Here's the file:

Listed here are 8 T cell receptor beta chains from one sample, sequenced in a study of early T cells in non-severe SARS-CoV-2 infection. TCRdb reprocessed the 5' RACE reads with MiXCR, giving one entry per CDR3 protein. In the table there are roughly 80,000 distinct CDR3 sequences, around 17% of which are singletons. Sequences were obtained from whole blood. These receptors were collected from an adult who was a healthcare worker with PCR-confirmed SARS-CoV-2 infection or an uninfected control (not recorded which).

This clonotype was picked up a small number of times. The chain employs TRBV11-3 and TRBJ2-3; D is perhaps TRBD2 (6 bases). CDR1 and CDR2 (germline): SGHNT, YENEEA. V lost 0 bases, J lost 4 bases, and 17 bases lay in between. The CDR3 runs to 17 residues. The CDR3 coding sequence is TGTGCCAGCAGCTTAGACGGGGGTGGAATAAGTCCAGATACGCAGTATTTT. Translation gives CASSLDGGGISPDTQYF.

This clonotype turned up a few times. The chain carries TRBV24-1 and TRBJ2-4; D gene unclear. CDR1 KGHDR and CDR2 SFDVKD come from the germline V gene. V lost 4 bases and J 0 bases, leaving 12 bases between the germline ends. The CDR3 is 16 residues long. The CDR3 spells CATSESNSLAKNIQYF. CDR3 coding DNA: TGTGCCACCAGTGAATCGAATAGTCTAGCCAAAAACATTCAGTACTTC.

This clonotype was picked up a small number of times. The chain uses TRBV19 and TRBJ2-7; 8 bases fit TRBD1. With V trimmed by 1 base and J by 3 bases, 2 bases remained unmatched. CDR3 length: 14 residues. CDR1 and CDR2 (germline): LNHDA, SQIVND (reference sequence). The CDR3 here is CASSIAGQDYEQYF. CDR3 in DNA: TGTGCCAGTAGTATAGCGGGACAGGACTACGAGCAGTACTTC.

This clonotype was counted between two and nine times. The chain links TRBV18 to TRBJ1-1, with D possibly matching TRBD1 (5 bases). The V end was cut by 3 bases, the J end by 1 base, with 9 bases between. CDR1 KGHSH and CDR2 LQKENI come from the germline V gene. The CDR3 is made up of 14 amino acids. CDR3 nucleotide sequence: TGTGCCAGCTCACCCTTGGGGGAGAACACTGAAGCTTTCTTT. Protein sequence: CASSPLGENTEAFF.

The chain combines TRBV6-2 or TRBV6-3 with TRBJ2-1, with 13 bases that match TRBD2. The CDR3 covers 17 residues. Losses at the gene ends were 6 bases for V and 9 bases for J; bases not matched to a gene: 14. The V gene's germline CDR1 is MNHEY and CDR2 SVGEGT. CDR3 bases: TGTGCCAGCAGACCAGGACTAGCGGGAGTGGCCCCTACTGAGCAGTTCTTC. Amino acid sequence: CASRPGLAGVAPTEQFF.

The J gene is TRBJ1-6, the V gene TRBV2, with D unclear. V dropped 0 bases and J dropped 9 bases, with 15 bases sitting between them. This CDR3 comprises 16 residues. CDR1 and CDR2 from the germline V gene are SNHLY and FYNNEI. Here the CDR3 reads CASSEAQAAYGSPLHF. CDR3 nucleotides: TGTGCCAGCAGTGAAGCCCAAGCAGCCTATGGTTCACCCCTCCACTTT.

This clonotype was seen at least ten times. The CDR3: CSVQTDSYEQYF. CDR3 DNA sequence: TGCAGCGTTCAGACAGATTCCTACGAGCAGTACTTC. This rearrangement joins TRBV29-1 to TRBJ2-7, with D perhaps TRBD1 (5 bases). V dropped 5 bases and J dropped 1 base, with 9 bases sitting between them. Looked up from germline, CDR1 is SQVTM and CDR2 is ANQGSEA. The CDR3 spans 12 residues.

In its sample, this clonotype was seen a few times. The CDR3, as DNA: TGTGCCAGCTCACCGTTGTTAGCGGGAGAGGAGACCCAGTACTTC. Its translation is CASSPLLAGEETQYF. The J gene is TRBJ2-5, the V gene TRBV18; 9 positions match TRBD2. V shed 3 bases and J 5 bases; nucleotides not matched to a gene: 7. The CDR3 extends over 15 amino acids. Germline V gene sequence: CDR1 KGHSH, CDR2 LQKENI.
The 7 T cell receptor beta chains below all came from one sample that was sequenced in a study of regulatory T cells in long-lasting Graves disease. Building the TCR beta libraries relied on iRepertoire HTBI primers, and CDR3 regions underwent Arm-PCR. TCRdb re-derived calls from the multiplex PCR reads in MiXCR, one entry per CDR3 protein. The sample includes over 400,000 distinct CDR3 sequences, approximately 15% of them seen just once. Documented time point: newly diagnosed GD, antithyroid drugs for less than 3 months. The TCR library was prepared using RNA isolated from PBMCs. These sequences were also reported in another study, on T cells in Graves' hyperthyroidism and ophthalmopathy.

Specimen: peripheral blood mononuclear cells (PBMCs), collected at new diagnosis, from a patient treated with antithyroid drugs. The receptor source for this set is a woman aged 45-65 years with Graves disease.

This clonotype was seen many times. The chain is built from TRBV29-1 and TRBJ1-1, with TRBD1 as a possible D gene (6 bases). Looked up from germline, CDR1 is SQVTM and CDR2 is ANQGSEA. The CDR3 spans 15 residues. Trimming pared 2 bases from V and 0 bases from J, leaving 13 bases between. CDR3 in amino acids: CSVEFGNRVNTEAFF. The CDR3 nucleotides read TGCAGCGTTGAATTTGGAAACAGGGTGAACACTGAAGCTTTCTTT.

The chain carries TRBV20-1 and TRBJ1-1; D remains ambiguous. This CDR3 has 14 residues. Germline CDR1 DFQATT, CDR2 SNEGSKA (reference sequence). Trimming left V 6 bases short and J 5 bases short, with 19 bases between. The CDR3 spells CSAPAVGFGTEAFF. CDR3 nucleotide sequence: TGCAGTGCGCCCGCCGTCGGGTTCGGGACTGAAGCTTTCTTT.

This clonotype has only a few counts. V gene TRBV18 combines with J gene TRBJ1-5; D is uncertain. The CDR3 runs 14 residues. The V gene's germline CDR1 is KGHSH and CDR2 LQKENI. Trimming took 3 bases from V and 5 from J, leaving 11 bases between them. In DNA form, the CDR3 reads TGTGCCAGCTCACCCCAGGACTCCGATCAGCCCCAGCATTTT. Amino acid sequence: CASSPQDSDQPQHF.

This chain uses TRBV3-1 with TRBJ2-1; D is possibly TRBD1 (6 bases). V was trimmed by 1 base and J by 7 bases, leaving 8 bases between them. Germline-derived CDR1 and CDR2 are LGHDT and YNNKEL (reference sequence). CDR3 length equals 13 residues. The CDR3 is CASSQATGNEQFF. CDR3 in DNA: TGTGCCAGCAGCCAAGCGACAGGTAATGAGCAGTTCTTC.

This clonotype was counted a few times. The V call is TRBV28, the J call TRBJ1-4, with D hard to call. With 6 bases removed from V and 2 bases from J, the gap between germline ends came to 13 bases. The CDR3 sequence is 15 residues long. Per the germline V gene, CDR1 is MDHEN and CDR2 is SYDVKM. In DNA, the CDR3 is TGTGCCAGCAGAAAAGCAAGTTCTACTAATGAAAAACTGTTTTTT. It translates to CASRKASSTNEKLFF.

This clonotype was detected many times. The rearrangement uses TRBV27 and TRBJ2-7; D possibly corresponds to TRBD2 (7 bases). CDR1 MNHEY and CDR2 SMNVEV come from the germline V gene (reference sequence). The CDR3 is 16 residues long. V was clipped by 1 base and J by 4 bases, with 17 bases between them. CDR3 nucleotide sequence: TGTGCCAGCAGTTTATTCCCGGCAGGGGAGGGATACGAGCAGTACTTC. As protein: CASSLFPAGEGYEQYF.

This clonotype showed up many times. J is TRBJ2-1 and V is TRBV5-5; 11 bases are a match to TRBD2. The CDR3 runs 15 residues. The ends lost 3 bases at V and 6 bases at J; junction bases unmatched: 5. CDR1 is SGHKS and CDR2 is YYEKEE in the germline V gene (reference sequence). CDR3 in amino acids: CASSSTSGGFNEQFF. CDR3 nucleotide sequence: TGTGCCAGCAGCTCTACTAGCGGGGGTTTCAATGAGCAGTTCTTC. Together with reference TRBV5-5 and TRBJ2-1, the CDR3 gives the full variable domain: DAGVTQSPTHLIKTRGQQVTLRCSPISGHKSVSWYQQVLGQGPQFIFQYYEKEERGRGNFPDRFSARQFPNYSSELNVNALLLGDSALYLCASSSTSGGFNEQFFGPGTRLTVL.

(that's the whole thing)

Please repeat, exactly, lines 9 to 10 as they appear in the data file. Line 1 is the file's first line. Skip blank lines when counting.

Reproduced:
In its sample, this clonotype was seen a few times. The CDR3, as DNA: TGTGCCAGCTCACCGTTGTTAGCGGGAGAGGAGACCCAGTACTTC. Its translation is CASSPLLAGEETQYF. The J gene is TRBJ2-5, the V gene TRBV18; 9 positions match TRBD2. V shed 3 bases and J 5 bases; nucleotides not matched to a gene: 7. The CDR3 extends over 15 amino acids. Germline V gene sequence: CDR1 KGHSH, CDR2 LQKENI.
The 7 T cell receptor beta chains below all came from one sample that was sequenced in a study of regulatory T cells in long-lasting Graves disease. Building the TCR beta libraries relied on iRepertoire HTBI primers, and CDR3 regions underwent Arm-PCR. TCRdb re-derived calls from the multiplex PCR reads in MiXCR, one entry per CDR3 protein. The sample includes over 400,000 distinct CDR3 sequences, approximately 15% of them seen just once. Documented time point: newly diagnosed GD, antithyroid drugs for less than 3 months. The TCR library was prepared using RNA isolated from PBMCs. These sequences were also reported in another study, on T cells in Graves' hyperthyroidism and ophthalmopathy.